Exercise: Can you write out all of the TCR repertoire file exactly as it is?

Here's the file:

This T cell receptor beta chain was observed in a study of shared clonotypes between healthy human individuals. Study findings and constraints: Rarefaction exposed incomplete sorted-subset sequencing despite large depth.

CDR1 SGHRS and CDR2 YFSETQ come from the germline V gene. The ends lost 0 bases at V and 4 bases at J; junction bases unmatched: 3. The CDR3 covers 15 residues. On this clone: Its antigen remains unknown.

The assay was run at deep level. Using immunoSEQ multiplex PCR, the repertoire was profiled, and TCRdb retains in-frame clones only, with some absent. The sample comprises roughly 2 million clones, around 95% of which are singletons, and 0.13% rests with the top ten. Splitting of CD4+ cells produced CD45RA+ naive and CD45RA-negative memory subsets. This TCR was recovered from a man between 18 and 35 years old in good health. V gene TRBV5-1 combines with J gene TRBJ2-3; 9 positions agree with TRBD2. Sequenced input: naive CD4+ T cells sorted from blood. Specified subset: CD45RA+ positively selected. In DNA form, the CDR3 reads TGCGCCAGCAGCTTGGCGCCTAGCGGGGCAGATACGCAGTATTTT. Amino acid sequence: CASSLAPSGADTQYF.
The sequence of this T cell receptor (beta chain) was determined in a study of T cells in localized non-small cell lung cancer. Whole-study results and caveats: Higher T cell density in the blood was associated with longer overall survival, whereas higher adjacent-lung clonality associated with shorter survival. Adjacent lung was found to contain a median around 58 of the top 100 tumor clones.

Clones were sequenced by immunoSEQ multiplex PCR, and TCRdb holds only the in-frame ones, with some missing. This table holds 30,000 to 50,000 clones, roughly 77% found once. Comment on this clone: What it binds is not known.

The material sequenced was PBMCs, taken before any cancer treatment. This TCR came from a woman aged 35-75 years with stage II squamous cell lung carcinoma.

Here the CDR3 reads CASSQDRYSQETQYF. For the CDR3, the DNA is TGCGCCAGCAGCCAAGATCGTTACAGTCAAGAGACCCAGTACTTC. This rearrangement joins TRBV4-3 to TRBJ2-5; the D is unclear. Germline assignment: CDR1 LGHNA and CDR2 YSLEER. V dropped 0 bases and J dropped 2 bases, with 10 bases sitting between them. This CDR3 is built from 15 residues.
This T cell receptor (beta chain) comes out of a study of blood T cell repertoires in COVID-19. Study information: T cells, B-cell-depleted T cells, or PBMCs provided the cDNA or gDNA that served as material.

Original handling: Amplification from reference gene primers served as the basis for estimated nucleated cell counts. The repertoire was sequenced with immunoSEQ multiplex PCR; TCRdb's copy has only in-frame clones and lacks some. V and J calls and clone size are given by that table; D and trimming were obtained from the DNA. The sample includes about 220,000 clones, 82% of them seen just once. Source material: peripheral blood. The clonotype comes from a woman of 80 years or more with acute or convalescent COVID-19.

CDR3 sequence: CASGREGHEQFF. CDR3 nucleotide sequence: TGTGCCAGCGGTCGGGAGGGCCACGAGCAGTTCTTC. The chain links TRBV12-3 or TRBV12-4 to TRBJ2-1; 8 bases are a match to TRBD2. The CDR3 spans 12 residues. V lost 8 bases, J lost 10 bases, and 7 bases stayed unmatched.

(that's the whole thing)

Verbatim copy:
This T cell receptor beta chain was observed in a study of shared clonotypes between healthy human individuals. Study findings and constraints: Rarefaction exposed incomplete sorted-subset sequencing despite large depth.

CDR1 SGHRS and CDR2 YFSETQ come from the germline V gene. The ends lost 0 bases at V and 4 bases at J; junction bases unmatched: 3. The CDR3 covers 15 residues. On this clone: Its antigen remains unknown.

The assay was run at deep level. Using immunoSEQ multiplex PCR, the repertoire was profiled, and TCRdb retains in-frame clones only, with some absent. The sample comprises roughly 2 million clones, around 95% of which are singletons, and 0.13% rests with the top ten. Splitting of CD4+ cells produced CD45RA+ naive and CD45RA-negative memory subsets. This TCR was recovered from a man between 18 and 35 years old in good health. V gene TRBV5-1 combines with J gene TRBJ2-3; 9 positions agree with TRBD2. Sequenced input: naive CD4+ T cells sorted from blood. Specified subset: CD45RA+ positively selected. In DNA form, the CDR3 reads TGCGCCAGCAGCTTGGCGCCTAGCGGGGCAGATACGCAGTATTTT. Amino acid sequence: CASSLAPSGADTQYF.
The sequence of this T cell receptor (beta chain) was determined in a study of T cells in localized non-small cell lung cancer. Whole-study results and caveats: Higher T cell density in the blood was associated with longer overall survival, whereas higher adjacent-lung clonality associated with shorter survival. Adjacent lung was found to contain a median around 58 of the top 100 tumor clones.

Clones were sequenced by immunoSEQ multiplex PCR, and TCRdb holds only the in-frame ones, with some missing. This table holds 30,000 to 50,000 clones, roughly 77% found once. Comment on this clone: What it binds is not known.

The material sequenced was PBMCs, taken before any cancer treatment. This TCR came from a woman aged 35-75 years with stage II squamous cell lung carcinoma.

Here the CDR3 reads CASSQDRYSQETQYF. For the CDR3, the DNA is TGCGCCAGCAGCCAAGATCGTTACAGTCAAGAGACCCAGTACTTC. This rearrangement joins TRBV4-3 to TRBJ2-5; the D is unclear. Germline assignment: CDR1 LGHNA and CDR2 YSLEER. V dropped 0 bases and J dropped 2 bases, with 10 bases sitting between them. This CDR3 is built from 15 residues.
This T cell receptor (beta chain) comes out of a study of blood T cell repertoires in COVID-19. Study information: T cells, B-cell-depleted T cells, or PBMCs provided the cDNA or gDNA that served as material.

Original handling: Amplification from reference gene primers served as the basis for estimated nucleated cell counts. The repertoire was sequenced with immunoSEQ multiplex PCR; TCRdb's copy has only in-frame clones and lacks some. V and J calls and clone size are given by that table; D and trimming were obtained from the DNA. The sample includes about 220,000 clones, 82% of them seen just once. Source material: peripheral blood. The clonotype comes from a woman of 80 years or more with acute or convalescent COVID-19.

CDR3 sequence: CASGREGHEQFF. CDR3 nucleotide sequence: TGTGCCAGCGGTCGGGAGGGCCACGAGCAGTTCTTC. The chain links TRBV12-3 or TRBV12-4 to TRBJ2-1; 8 bases are a match to TRBD2. The CDR3 spans 12 residues. V lost 8 bases, J lost 10 bases, and 7 bases stayed unmatched.